And Jodie Comer is terrific, playing all things to all people in each of the different versions and kind of slowly emerging as actually herself by the conclusion. Just a really smart, well-crafted movie that was apparently a giant flop? Man, I'm looking forward to our financial ministers of culture finally figuring out how distribution is going to look in the post-COVID world. I have preferences, obviously. I love movie theaters but I'm also really lazy so whatever. But it bums me out that I nearly missed this movie and assume there must be all kinds of good stuff that I'm missing for mostly silly reasons.
743405, Ridley Scott is 84 years old.
Posted by Sofian_Hadi, Thu Jan-20-22 08:31 AM
When he inevitably goes we will lose like 90% of our HollyWood Historical Epics. As a history major and teacher i am super blessed a director like Ridley Scott existed and was successful enough to make these movies. I read "Warriors of God" and never thought i'd ever see a major Hollywood blockbuster about the Crusades with Saladin as a central character.

I'll even watch his shitty movies like "Exodus" for the set pieces and costumes.
743413, I'm totally behind the curve on this
Posted by Walleye, Fri Jan-21-22 11:16 AM
>When he inevitably goes we will lose like 90% of our
>HollyWood Historical Epics. As a history major and teacher i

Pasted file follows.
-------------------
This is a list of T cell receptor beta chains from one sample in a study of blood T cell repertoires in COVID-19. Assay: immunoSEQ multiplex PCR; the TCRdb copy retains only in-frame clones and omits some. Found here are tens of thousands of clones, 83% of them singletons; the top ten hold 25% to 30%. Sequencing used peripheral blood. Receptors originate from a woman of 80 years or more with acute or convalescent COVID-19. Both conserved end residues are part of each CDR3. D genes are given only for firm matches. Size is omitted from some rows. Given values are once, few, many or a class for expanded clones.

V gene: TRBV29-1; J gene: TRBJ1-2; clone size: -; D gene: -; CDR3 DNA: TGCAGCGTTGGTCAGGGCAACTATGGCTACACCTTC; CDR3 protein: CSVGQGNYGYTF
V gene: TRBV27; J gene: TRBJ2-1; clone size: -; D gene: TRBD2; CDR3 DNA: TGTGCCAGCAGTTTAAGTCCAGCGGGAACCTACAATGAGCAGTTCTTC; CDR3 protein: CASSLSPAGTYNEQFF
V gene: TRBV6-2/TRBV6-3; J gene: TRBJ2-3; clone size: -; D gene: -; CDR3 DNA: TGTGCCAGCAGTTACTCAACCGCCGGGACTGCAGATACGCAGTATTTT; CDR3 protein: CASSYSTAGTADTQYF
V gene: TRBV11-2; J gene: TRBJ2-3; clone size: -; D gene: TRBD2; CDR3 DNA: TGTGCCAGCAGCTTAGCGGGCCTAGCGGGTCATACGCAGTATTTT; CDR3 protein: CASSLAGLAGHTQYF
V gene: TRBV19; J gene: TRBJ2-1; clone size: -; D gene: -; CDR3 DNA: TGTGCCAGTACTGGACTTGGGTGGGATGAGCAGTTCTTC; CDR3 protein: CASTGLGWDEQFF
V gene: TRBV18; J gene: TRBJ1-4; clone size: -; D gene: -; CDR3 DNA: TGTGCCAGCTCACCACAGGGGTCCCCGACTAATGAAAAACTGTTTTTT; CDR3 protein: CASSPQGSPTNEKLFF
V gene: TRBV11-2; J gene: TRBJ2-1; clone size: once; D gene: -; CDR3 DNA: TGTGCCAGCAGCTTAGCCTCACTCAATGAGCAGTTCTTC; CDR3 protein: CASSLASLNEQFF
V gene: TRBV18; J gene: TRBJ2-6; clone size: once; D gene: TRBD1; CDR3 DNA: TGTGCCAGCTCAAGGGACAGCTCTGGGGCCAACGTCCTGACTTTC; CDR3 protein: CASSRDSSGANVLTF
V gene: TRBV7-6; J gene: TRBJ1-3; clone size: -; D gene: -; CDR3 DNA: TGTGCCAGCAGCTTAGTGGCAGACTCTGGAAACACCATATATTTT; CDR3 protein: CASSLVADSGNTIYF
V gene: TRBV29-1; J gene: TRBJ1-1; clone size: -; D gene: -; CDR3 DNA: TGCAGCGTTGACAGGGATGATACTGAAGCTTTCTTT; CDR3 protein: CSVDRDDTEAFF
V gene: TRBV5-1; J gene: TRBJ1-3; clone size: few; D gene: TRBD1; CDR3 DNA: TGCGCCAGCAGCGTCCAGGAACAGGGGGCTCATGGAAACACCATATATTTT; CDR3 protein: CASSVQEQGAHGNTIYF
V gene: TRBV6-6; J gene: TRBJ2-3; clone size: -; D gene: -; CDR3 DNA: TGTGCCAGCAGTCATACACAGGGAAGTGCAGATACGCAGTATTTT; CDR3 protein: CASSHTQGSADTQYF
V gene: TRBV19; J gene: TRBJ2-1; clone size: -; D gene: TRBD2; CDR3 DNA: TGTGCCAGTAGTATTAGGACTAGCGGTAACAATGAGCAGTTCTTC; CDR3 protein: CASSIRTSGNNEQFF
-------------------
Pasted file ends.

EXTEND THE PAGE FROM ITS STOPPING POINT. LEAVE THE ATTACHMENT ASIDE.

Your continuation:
>am super blessed a director like Ridley Scott existed and was
>successful enough to make these movies. I read "Warriors of
>God" and never thought i'd ever see a major Hollywood
>blockbuster about the Crusades with Saladin as a central

I knew he'd been pretty invested in historical epics lately, but The Last Duel is the only one I've seen and as I said above, it was *thrilling* to see actual history so well integrated with the story.

So yeah - no idea that Ridley Scott was doing god's own work like this. Thank you for the heads up

>I'll even watch his shitty movies like "Exodus" for the set
>pieces and costumes.
743414, Watch Kingdom Of Heaven - Director's Cut
Posted by Sofian_Hadi, Fri Jan-21-22 12:04 PM
It's one of the most detailed historical epics ever made. Down to the Muslims and Saladin having their own shaved ice in the middle of the desert.
743418, That rules - thank you!
Posted by Walleye, Fri Jan-21-22 03:10 PM
743406, one word: BASURA
Posted by wrecknoble, Thu Jan-20-22 12:02 PM
watched it over the holidays with my brother and sister-in-law

sister-in-law called it "#metoo game of thrones" lol - the best part of this movie was making fun of it after it ended